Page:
We hate to say “do the math” because math reminds us of the budget, and budgets make us want to climb a tall tree and not come down.
But this not about the budget (whew!). It IS about trees! Citizens, environmentalists, the city arborist, and the council – particularly councilmember Colleen Clay – have been crunching numbers, trying to find some way to compare the relative environmental worth of trees vs solar power.
Trees won out in the council’s view – except maybe for councilmember Josh Wright who wanted to make the ordinances more flexible. The majority decided not to create any exceptions for solar panels. The benefits of leaving a live tree in place outweigh those of solar power, they said.
Clay found a way to compare numbers from a real-life situation – a controversial one in which a city tree was removed for solar panels. She had estimated power-production numbers for the solar array site when it was blocked by a tree, and from after the removal. The kilowatt hours produced by a solar panel after the tree was removed were LESS than the projected kilowatt hours produced by solar panel partially blocked by a tree – once she added in the kilowatt hours the tree saves.
Solar power offsets coal pollution and environmental damage from mining, but trees soak up storm water, filter the air, provide shade, and increase property values for an entire neighborhood. They do it for a hundred years or more, and take decades to replace.
The council, which is discussing proposed revisions to the city tree ordinances, mulled the solar exception, and tree replacement pre-plantings during their Jan. 10 and Jan 18 work sessions. They put aside the solar exception as a nonstarter, but liked the idea of pre-plantings.
The system now requires property owners who want to take down a living tree (not a dead, dying, or a hazardous one) to plant a surprisingly large number of replacement saplings – up to a score or more. The large number takes into account the size of the tree canopy the city loses, and how many small trees it will take to eventually replace it – reckoning in how many will likely survive into the next century.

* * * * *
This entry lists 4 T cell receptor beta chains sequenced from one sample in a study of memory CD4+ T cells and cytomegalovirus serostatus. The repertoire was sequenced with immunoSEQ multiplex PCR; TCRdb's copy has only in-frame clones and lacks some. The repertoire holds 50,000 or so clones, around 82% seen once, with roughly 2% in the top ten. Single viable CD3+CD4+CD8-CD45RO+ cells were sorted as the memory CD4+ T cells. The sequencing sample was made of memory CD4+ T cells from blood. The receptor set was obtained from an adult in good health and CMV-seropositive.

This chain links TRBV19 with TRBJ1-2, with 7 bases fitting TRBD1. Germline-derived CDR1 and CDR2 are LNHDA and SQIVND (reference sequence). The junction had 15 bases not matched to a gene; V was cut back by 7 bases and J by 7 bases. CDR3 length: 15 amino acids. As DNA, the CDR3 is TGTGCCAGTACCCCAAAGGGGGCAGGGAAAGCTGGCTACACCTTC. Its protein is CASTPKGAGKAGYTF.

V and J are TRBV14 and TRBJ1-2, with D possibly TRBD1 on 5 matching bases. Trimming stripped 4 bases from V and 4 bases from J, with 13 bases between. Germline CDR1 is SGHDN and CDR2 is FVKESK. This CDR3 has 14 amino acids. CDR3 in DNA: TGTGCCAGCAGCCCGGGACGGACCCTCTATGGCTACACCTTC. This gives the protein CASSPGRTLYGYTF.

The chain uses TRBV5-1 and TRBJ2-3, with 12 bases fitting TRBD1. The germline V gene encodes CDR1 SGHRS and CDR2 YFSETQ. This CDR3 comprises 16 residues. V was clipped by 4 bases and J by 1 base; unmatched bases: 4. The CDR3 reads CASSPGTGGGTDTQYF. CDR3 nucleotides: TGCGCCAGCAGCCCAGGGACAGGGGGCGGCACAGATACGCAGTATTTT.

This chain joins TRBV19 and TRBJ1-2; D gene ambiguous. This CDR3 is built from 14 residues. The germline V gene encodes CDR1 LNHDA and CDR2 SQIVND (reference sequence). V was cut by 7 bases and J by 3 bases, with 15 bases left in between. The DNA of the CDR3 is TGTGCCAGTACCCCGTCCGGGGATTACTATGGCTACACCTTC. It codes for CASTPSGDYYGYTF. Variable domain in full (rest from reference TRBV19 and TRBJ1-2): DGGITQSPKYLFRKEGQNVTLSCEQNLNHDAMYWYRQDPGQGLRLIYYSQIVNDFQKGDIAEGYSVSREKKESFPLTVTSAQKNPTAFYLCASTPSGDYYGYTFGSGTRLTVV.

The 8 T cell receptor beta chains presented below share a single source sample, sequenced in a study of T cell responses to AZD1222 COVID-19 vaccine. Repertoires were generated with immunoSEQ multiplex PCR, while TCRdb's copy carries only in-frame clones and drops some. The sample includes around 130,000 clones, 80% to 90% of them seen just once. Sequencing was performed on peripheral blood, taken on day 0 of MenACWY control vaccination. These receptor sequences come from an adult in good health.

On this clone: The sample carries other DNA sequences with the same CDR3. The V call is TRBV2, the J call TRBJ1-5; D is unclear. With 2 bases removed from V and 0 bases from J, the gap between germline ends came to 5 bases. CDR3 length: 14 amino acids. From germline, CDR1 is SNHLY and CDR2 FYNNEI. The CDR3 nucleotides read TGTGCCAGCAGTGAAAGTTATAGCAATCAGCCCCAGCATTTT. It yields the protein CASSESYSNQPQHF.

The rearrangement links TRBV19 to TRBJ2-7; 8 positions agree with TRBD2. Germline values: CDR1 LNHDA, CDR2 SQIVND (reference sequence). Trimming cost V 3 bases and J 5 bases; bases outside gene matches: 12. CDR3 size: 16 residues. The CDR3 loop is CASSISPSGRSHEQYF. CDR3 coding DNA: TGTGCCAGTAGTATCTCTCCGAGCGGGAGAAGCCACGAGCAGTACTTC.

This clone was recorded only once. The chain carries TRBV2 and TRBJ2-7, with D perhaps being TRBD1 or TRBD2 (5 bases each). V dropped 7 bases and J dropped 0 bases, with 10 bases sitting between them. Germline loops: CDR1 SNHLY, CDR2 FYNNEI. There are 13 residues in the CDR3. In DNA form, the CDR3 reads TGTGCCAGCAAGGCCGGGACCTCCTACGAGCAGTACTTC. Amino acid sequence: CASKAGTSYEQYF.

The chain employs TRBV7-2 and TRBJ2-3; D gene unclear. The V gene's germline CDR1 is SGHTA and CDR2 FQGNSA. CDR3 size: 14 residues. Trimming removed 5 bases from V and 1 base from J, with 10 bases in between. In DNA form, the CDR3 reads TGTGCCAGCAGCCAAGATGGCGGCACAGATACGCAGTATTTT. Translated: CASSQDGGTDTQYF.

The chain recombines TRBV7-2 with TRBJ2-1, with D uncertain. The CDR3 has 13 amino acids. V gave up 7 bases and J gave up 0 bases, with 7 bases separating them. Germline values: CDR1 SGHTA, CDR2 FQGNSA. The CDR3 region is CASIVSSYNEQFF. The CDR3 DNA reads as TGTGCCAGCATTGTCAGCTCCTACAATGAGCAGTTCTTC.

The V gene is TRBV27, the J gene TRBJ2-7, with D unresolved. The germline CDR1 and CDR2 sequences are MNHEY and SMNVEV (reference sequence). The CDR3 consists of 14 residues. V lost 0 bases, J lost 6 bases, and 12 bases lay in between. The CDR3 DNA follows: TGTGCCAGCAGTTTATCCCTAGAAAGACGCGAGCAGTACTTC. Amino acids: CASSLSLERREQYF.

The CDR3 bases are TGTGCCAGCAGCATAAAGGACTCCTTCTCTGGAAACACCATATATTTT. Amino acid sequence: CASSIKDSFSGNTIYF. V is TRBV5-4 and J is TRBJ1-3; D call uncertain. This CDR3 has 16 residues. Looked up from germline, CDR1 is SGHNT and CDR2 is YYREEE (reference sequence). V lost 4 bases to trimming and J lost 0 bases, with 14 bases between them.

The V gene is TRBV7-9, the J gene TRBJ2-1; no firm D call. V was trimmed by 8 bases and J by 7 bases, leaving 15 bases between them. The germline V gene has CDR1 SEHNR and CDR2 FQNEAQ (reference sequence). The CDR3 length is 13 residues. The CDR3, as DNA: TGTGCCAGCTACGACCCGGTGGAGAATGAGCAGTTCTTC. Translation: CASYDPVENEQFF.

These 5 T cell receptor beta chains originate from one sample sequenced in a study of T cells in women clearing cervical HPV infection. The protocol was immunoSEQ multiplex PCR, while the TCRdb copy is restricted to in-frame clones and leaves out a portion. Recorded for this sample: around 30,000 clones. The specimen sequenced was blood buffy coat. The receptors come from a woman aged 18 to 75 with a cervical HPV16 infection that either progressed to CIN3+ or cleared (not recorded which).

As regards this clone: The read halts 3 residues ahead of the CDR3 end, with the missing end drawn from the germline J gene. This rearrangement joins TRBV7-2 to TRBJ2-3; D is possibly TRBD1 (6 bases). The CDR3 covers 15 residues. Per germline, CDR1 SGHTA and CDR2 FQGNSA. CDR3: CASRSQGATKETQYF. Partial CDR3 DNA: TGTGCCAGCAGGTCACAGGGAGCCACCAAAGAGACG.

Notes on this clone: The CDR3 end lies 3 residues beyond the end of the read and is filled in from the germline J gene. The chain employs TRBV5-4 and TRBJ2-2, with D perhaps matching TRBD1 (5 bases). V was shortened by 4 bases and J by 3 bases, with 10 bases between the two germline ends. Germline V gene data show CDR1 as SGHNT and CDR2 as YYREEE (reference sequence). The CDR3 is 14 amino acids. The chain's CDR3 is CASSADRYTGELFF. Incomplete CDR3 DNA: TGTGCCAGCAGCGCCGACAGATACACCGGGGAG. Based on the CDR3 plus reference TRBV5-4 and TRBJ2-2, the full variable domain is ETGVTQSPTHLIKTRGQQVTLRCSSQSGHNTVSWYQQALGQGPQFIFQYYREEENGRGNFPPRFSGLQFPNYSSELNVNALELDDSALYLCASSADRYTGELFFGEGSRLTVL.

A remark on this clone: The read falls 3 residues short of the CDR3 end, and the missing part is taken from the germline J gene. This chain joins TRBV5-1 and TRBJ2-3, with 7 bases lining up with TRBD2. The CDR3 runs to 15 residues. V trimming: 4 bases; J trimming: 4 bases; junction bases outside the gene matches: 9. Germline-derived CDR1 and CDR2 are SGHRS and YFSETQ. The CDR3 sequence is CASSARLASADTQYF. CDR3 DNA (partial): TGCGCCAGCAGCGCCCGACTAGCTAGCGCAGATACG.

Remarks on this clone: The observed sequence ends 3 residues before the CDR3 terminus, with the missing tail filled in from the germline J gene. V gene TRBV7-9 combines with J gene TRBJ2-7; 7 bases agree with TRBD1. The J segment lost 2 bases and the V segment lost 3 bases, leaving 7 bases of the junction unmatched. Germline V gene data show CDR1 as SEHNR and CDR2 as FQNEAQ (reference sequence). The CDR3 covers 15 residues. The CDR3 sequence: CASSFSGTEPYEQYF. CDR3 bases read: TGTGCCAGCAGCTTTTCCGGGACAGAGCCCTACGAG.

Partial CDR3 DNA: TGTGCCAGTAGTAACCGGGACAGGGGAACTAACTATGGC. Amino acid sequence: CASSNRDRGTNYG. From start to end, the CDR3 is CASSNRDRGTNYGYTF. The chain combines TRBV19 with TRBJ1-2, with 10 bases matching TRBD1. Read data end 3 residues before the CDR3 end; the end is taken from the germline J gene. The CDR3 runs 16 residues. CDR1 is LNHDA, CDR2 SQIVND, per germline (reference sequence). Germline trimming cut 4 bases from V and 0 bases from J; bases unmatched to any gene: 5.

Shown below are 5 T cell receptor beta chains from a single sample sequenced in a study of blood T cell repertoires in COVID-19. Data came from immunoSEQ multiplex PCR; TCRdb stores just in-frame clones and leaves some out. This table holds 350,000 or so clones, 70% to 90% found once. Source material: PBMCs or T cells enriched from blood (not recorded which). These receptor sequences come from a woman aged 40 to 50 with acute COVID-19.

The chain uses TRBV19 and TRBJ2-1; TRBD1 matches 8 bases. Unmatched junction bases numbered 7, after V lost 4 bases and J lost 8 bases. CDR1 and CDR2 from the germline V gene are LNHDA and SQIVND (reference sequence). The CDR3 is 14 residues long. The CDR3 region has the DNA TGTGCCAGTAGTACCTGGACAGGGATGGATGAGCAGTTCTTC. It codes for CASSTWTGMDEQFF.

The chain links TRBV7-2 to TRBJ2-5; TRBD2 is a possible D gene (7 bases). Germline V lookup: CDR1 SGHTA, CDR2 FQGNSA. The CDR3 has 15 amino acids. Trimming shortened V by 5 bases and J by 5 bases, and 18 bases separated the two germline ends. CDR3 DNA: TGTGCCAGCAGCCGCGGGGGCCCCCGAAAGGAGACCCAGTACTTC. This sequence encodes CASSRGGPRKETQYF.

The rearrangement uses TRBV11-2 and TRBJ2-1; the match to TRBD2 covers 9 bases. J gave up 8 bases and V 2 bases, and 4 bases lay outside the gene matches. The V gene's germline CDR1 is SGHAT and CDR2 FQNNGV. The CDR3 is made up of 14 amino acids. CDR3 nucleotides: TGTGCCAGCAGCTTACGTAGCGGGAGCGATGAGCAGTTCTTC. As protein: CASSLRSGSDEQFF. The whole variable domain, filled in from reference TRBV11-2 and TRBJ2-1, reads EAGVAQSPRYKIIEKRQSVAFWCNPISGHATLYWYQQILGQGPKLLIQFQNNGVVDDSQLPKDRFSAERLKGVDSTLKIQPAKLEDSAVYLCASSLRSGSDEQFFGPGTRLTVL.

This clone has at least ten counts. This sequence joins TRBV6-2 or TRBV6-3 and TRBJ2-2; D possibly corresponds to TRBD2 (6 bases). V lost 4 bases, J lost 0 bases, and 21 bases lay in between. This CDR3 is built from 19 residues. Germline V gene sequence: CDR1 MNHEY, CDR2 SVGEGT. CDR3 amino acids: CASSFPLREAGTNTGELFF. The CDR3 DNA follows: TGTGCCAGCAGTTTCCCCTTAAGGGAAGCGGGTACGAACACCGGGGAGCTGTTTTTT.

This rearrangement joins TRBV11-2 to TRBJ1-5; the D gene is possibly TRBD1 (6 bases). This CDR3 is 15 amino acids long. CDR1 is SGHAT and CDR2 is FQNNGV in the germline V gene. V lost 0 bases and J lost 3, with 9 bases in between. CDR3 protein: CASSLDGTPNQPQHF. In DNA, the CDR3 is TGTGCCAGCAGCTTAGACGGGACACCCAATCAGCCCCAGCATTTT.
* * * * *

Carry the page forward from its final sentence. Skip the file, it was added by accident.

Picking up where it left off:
Rather than wait until a tree removal, the suggestion has been made, property owners could plant trees before, which would not only offset the cost (saplings are expensive, especially by the dozen), but get a jump-start on replacing the urban forest.
The city arborist Todd Bolton thought it might work out, and that he could keep track of planting records without too much extra staff time. So, the council will discuss that further.
Lasers in the Air
The arborist has cool maps. He showed the city council a series of them created by airborne lasers. They show various data about the tree canopy that he showed singularly or in combination as he punched his computer buttons.
Old imagery, taken in 2001, indicated that the city had only 38% canopy cover, but new, higher-resolution imagery shows 59% cover. God news, but the way we’re going, the city arborist projects that will drop to 54% in ten years. Even with its tree replacement requirement, the city is losing more than it is gaining. The dead or hazardous trees that get wavered don’t get replaced.
Bolton told the council that Takoma Park has few “teenage” trees, so there will be a period when the canopy declines before they become mature and the “baby” trees of this generation get to adolescence.
Some of our trees, particularly the white and chestnut oaks, are 150 years old. They were part of our post-Civil War reforestation. During the Civil War (1861-1865) the capitol region was denuded of forests, says Bolton. Photos of Takoma Park in the 1880s show mostly young, 15-year-old trees. Those grew up to be the venerable oaks that shower acorns on your roof every fall, Dear Readers.
Fortunately, much of the city was built from the 1880s to the 1940s when trees around new houses were left standing. Starting in the 50s developers’ standard practice has been to clear-cut and grade entire tracts – the results of which can be seen in surrounding communities where there is no mature canopy.
Bolton showed laser images that revealed lines of 100+ year old mature trees that were left standing behind Ward 5 houses built in the 40s.
Councilmember Dan Robinson asked if oaks were the preferred replacement trees. Bolton replied that white oaks sometimes are – when he can get them. He’d prefer to offer chestnut oaks because they do well in Takoma Park’s “poor” soil, but he said they are not commercially available.
So, Dear Reader, if you’re looking for a good stocking stuffer for Mr. Bolton next Christmas, plant all the chestnut oak acorns you can find!